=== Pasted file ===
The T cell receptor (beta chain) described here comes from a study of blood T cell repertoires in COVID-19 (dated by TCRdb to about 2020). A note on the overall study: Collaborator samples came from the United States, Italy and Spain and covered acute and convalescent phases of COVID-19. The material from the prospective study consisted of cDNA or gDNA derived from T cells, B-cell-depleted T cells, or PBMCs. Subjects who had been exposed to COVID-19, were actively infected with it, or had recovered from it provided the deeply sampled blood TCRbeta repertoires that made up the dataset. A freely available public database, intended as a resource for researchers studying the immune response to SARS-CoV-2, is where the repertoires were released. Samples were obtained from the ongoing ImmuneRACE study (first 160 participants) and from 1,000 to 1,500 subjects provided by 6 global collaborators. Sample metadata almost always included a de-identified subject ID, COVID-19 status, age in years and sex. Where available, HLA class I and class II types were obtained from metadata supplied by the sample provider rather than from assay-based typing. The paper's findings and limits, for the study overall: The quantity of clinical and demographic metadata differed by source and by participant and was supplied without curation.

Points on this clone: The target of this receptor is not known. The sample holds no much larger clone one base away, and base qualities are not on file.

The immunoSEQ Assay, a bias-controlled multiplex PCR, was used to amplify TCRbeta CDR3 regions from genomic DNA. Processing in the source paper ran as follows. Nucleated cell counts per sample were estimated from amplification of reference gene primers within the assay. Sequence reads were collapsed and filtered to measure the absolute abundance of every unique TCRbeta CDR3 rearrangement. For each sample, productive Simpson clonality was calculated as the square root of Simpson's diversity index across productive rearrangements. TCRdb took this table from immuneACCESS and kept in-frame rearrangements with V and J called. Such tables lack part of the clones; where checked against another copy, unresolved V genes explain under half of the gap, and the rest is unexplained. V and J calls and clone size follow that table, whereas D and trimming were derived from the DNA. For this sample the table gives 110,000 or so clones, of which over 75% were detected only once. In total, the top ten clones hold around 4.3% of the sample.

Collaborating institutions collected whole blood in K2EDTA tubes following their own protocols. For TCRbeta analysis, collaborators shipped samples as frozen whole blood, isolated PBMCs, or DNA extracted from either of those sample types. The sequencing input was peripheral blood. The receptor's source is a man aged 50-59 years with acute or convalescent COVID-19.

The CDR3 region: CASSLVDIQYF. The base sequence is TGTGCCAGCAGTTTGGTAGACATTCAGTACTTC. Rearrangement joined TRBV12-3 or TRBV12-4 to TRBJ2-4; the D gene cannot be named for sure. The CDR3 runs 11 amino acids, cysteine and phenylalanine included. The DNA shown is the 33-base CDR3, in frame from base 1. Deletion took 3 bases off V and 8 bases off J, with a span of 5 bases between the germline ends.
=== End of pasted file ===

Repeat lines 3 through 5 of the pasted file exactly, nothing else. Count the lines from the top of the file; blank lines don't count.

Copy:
The immunoSEQ Assay, a bias-controlled multiplex PCR, was used to amplify TCRbeta CDR3 regions from genomic DNA. Processing in the source paper ran as follows. Nucleated cell counts per sample were estimated from amplification of reference gene primers within the assay. Sequence reads were collapsed and filtered to measure the absolute abundance of every unique TCRbeta CDR3 rearrangement. For each sample, productive Simpson clonality was calculated as the square root of Simpson's diversity index across productive rearrangements. TCRdb took this table from immuneACCESS and kept in-frame rearrangements with V and J called. Such tables lack part of the clones; where checked against another copy, unresolved V genes explain under half of the gap, and the rest is unexplained. V and J calls and clone size follow that table, whereas D and trimming were derived from the DNA. For this sample the table gives 110,000 or so clones, of which over 75% were detected only once. In total, the top ten clones hold around 4.3% of the sample.

Collaborating institutions collected whole blood in K2EDTA tubes following their own protocols. For TCRbeta analysis, collaborators shipped samples as frozen whole blood, isolated PBMCs, or DNA extracted from either of those sample types. The sequencing input was peripheral blood. The receptor's source is a man aged 50-59 years with acute or convalescent COVID-19.

The CDR3 region: CASSLVDIQYF. The base sequence is TGTGCCAGCAGTTTGGTAGACATTCAGTACTTC. Rearrangement joined TRBV12-3 or TRBV12-4 to TRBJ2-4; the D gene cannot be named for sure. The CDR3 runs 11 amino acids, cysteine and phenylalanine included. The DNA shown is the 33-base CDR3, in frame from base 1. Deletion took 3 bases off V and 8 bases off J, with a span of 5 bases between the germline ends.